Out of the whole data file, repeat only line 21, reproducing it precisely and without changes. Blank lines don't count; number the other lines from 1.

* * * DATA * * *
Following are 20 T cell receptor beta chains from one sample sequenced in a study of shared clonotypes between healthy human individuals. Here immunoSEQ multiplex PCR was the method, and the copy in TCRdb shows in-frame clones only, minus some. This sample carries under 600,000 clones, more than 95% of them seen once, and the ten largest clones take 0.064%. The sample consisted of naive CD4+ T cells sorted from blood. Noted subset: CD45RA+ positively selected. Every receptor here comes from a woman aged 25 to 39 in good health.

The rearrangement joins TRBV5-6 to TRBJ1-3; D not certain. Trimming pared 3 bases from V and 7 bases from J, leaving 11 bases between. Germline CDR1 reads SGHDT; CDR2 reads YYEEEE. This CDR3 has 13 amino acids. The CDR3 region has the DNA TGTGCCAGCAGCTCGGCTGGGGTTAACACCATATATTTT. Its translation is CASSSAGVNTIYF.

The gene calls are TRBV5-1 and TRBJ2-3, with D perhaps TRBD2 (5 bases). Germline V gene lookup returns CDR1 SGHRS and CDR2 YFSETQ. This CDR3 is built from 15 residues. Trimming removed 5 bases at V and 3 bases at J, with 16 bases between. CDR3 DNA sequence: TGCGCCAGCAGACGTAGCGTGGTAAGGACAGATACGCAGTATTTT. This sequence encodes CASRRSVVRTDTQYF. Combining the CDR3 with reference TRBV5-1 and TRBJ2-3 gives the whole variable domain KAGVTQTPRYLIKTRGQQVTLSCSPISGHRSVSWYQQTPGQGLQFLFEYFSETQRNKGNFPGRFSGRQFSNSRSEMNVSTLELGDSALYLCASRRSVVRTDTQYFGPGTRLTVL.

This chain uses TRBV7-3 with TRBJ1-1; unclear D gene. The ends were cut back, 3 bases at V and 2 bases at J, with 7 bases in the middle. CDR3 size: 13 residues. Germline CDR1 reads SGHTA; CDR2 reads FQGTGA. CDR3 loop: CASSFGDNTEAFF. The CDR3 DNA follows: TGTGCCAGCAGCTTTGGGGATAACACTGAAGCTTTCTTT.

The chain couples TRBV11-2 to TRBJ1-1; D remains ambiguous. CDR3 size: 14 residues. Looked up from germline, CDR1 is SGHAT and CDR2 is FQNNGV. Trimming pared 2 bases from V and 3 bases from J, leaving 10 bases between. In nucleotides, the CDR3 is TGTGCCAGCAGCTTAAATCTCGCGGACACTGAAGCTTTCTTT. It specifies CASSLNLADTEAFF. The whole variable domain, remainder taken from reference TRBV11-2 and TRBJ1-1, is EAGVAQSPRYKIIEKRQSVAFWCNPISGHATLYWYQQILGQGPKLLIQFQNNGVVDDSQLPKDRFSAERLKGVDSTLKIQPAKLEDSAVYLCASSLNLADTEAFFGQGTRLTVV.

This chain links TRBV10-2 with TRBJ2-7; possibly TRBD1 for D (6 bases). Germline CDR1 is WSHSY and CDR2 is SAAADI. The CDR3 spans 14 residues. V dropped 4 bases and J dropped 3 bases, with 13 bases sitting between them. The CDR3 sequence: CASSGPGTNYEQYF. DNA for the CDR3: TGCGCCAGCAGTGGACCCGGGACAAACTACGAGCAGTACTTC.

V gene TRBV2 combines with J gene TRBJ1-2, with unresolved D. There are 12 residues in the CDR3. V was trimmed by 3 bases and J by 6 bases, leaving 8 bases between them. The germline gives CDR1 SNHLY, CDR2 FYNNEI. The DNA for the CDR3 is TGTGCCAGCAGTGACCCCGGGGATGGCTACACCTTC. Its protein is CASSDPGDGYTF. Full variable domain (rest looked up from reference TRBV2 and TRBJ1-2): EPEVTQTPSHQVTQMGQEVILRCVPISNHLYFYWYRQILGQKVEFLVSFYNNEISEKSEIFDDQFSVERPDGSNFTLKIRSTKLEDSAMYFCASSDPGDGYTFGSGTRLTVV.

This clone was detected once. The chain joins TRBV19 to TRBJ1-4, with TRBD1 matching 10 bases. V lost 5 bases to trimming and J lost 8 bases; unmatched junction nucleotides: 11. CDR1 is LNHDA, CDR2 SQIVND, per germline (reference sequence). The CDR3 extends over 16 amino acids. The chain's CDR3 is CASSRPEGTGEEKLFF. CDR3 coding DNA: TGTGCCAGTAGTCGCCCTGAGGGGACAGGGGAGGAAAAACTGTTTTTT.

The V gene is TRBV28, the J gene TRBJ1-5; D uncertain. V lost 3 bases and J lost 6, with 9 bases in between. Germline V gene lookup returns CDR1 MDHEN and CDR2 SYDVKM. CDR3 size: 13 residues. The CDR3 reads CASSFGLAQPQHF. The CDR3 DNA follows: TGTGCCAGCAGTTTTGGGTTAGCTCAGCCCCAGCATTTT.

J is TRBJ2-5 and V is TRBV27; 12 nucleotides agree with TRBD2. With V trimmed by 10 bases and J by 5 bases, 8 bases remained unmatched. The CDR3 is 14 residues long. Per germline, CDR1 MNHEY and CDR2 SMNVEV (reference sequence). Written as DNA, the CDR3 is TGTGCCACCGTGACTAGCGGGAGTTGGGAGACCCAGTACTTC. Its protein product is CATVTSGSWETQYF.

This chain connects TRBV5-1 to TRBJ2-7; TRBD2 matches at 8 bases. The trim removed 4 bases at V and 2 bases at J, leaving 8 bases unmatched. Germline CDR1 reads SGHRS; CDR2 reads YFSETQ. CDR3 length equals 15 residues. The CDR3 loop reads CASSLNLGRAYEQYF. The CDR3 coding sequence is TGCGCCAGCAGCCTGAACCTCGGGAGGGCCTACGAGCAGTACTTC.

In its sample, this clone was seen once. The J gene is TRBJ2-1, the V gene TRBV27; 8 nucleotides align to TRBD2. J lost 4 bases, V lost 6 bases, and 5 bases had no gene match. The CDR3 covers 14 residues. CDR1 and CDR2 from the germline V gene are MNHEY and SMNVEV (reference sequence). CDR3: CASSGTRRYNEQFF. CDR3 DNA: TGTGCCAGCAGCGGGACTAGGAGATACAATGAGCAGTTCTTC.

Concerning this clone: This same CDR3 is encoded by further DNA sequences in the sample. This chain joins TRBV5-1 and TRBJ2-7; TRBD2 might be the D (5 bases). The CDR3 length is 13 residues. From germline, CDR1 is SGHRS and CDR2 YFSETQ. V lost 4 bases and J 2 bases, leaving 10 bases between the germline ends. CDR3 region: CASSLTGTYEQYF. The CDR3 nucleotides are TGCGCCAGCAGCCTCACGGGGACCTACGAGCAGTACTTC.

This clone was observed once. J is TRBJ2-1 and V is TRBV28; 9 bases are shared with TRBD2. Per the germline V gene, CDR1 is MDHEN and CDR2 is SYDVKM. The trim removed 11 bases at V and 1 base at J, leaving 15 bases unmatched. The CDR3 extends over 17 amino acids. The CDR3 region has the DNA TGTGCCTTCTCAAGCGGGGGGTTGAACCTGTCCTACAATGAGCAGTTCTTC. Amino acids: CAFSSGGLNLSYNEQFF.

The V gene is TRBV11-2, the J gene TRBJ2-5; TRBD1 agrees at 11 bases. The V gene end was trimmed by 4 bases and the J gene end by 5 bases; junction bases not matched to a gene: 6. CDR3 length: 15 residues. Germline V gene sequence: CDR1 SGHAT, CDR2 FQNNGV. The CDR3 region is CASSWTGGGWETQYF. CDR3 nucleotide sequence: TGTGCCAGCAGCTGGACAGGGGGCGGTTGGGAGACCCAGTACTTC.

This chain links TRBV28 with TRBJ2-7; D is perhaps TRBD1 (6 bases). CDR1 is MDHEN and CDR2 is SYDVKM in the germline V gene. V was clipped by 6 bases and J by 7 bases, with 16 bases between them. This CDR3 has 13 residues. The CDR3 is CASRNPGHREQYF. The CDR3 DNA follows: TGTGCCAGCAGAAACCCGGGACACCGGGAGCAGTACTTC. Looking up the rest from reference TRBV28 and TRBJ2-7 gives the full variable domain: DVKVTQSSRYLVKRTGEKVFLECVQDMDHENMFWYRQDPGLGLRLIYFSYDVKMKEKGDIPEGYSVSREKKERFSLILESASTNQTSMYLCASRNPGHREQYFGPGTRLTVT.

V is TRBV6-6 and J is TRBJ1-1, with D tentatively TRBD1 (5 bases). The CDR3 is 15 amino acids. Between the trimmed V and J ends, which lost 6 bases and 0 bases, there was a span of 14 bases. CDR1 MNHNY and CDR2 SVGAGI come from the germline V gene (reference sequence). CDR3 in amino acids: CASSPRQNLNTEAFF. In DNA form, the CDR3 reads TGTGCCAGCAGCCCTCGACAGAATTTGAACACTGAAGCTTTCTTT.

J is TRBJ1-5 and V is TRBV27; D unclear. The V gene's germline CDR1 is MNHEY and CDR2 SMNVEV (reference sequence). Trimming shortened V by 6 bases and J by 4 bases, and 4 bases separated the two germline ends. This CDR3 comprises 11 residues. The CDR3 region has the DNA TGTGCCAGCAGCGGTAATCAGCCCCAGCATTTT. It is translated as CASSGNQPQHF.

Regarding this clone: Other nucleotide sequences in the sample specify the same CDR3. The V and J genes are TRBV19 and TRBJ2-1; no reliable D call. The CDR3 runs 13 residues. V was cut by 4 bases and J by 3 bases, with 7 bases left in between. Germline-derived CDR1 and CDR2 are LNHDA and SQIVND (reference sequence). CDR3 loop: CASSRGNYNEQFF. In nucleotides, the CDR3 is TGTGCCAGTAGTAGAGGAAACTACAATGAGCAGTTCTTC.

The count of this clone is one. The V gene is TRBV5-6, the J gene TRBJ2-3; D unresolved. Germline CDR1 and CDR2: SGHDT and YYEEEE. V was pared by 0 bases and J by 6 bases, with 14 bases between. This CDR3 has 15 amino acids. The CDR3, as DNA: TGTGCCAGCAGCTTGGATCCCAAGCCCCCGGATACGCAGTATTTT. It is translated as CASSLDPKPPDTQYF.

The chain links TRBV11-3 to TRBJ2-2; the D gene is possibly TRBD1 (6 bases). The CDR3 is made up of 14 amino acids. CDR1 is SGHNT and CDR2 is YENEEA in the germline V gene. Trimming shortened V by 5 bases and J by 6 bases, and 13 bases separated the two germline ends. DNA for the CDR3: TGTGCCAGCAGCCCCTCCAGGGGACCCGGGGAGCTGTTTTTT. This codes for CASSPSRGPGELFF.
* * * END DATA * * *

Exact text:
The chain links TRBV11-3 to TRBJ2-2; the D gene is possibly TRBD1 (6 bases). The CDR3 is made up of 14 amino acids. CDR1 is SGHNT and CDR2 is YENEEA in the germline V gene. Trimming shortened V by 5 bases and J by 6 bases, and 13 bases separated the two germline ends. DNA for the CDR3: TGTGCCAGCAGCCCCTCCAGGGGACCCGGGGAGCTGTTTTTT. This codes for CASSPSRGPGELFF.